There are two Chinese couples at the campsite working with us. We spend some quality time with them. Mel, James, Parker and Min are making me laugh so much when we’re playing drinking Uno. In fact, they even cook for us some Chinese specialities on our last night at the campsite. They apologise a lot about how awful cooks they are, but I’m devouring everything and hung up to every word they say about China.
Sometimes Tom’s taking my hand, telling me I’m pretty and that he’s happy that I came to ‘rescue’ him from his caravan lifestyle in the middle of nowhere. We’re teasing each other about good old French/English stereotypes and he said out of nowhere ‘My attraction to you is only the reflection of your personality.’ We’re a little bit drunk, I write those words with a purple pen on the wall above the bed. Tom is crazy. He’s an off the charts, out-of-the-box kind of guy. It’s like he has freedom running out of him, he’s always speaking his mind, he doesn’t really care about anything or anyone which is sometimes kind of unfortunate. He’s way smarter than he thinks he is, but he’s probably too lazy to use it well anyway. He’s such a character. Some may hate him, but I’m attracted to his madness like a moth.
On June 12th, Tom’s driving me to Auckland with his white Mercedes. He’s not stopping though, for he has to be in Napier to play in a Maori movie (that’s not a joke, I swear). We were singing at the top of our lungs, wait… No, we were screaming at the top our lungs this ‘Really really really really like you’ song by Carly Rae Jepsen. This song which we used to sing and made us laugh and dance like crazies back in Napier 8 months ago. He’s dropping me off in Auckland, tells me ‘I’ll be missing you loads’ but I’m only half believing him, he’s not going to look back, I know him too well.
LAST NIGHT (GLOUPS)
I settle myself at the K Road City Travellers Backpackers again and wander into the city centre one last time. But it’s exhausting me. I’m still dreaming of the South Island’s mountains, you know, this is what I got under my skin, those tramping trails in the early morning when the lower clouds are getting engulfed into the mountains.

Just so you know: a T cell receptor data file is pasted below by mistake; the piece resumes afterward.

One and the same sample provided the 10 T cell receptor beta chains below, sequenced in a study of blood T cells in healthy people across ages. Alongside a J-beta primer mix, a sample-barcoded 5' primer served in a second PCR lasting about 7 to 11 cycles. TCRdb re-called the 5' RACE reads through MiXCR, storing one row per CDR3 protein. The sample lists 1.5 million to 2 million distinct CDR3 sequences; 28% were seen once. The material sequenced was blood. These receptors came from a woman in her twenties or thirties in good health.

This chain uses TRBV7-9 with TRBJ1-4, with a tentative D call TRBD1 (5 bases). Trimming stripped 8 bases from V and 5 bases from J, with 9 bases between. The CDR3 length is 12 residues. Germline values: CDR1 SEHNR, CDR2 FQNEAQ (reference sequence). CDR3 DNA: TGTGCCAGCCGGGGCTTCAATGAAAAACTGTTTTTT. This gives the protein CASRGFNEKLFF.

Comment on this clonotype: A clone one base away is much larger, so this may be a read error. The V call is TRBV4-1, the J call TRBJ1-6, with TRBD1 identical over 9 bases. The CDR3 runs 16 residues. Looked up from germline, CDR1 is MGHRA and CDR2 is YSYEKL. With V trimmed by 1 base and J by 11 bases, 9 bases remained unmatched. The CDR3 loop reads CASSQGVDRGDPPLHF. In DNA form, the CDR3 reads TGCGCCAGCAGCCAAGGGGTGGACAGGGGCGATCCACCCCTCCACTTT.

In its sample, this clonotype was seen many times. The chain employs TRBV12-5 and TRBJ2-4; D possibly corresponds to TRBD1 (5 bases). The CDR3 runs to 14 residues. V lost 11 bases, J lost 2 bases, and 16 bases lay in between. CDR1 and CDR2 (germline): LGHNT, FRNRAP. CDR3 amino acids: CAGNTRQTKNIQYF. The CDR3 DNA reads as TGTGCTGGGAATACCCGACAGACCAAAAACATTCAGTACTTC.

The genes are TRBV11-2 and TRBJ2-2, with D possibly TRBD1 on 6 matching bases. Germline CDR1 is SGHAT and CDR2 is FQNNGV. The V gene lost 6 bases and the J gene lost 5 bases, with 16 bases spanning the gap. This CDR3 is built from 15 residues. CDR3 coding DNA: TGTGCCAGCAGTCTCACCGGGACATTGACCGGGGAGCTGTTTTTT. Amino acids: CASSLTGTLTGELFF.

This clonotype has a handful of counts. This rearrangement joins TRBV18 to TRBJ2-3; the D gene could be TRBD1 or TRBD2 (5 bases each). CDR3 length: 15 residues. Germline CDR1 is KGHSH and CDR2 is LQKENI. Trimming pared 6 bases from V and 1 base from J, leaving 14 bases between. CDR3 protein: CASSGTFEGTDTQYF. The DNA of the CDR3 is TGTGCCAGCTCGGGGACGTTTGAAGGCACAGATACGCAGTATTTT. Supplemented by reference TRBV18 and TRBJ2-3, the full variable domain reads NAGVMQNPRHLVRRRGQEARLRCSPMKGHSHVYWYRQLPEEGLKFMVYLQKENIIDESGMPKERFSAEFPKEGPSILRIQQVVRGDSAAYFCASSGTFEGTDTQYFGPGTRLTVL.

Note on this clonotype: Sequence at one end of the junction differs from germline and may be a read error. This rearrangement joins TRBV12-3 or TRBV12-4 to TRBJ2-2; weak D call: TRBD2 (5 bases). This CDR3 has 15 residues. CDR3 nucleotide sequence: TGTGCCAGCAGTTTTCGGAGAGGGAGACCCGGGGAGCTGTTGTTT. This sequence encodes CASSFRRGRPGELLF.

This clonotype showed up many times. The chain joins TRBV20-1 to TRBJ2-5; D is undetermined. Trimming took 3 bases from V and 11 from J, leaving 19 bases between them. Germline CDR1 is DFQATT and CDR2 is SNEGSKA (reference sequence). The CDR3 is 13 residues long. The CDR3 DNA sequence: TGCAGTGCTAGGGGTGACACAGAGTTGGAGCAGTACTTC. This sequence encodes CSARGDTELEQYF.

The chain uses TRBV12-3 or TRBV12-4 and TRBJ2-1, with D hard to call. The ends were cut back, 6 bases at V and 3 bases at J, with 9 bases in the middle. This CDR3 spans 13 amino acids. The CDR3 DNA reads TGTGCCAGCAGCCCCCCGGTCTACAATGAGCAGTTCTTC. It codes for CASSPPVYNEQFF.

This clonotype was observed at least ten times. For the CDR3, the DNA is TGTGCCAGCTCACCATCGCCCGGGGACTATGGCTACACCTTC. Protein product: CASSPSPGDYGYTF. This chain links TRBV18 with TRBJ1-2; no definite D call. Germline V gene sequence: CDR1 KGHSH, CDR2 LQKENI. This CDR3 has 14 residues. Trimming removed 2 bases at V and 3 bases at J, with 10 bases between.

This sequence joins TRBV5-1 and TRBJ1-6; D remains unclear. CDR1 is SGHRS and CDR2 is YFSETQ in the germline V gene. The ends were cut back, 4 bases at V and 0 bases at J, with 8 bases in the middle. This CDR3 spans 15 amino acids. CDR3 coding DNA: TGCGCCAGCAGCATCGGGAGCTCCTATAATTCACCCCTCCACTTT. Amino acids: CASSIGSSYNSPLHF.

That last evening, I meet up with Isabell and Christian, and we spend some quality time at the Grand Central Pub on Ponsonby Street. There’s live music, we talk and laugh a lot about Edwina’s anger crisis. I’m happy to spend my last night with this lovely German couple. They’re leaving New Zealand soon enough as well and our drinks taste bitter, they taste like departure.
When I leave them, I start wandering again in the city. I’ve always liked night walks. I walk on the very same bridge I used to walk on every day when I first arrived here, the one with the stunning view of the Sky City Tower. I’m walking and walking until I’m physically exhausted, for I don’t want to leave this ground. This time, I don’t want to fly away. This ground has become mine over time, I learnt to accept it with all of its imperfections like I would do with a serious lover.
I’m walking and I’m scared. I never liked breakups, you know.
But Singapore is softly opening its arms to me.
LET’S GO THERE! :
ORONGO BAY HOLIDAY PARK, 5960 Russell Rd, Russell
OMATA ESTATE, Aucks Rd, Russel
MARLBOROUGH DUKE’S, 35 The Strand, Russell
K ROAD CITY TRAVELLERS BACKPACKER, 146 Karangahape Rd, Auckland
GRAND CENTRAL PUB, 126 Ponsonby Rd, Grey Lynn, Auckland